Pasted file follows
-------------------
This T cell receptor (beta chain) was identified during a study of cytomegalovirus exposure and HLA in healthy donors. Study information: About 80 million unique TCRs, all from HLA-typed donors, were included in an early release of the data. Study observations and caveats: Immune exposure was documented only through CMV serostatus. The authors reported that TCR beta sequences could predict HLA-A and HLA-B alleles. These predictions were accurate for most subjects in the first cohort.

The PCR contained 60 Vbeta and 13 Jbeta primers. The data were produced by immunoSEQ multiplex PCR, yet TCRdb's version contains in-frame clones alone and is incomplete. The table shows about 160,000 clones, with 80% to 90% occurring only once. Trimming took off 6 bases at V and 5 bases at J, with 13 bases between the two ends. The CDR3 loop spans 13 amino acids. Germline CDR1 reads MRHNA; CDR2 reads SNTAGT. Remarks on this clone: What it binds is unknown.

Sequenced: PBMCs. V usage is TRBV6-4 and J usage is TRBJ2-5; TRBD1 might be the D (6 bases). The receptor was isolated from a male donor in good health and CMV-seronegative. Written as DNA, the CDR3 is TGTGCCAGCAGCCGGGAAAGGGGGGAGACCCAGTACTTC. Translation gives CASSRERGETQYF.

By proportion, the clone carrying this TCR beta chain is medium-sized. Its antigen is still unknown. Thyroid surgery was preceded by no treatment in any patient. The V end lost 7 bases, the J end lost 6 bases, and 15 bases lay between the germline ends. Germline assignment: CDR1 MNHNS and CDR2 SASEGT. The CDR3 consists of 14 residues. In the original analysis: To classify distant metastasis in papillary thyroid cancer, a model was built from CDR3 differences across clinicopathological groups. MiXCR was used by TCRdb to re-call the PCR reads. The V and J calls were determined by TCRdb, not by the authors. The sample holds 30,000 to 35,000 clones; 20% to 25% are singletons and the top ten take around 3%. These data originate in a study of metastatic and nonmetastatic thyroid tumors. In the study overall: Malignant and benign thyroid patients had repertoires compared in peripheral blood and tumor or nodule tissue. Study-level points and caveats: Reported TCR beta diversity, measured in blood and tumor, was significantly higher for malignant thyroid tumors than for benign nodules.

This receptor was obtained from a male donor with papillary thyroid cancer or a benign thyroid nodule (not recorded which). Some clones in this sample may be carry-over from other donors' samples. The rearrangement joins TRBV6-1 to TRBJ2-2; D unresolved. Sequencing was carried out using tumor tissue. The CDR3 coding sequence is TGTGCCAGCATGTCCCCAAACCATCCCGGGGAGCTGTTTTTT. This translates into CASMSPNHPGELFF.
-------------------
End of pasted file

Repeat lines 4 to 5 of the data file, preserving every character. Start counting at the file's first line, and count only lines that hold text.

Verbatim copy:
By proportion, the clone carrying this TCR beta chain is medium-sized. Its antigen is still unknown. Thyroid surgery was preceded by no treatment in any patient. The V end lost 7 bases, the J end lost 6 bases, and 15 bases lay between the germline ends. Germline assignment: CDR1 MNHNS and CDR2 SASEGT. The CDR3 consists of 14 residues. In the original analysis: To classify distant metastasis in papillary thyroid cancer, a model was built from CDR3 differences across clinicopathological groups. MiXCR was used by TCRdb to re-call the PCR reads. The V and J calls were determined by TCRdb, not by the authors. The sample holds 30,000 to 35,000 clones; 20% to 25% are singletons and the top ten take around 3%. These data originate in a study of metastatic and nonmetastatic thyroid tumors. In the study overall: Malignant and benign thyroid patients had repertoires compared in peripheral blood and tumor or nodule tissue. Study-level points and caveats: Reported TCR beta diversity, measured in blood and tumor, was significantly higher for malignant thyroid tumors than for benign nodules.

This receptor was obtained from a male donor with papillary thyroid cancer or a benign thyroid nodule (not recorded which). Some clones in this sample may be carry-over from other donors' samples. The rearrangement joins TRBV6-1 to TRBJ2-2; D unresolved. Sequencing was carried out using tumor tissue. The CDR3 coding sequence is TGTGCCAGCATGTCCCCAAACCATCCCGGGGAGCTGTTTTTT. This translates into CASMSPNHPGELFF.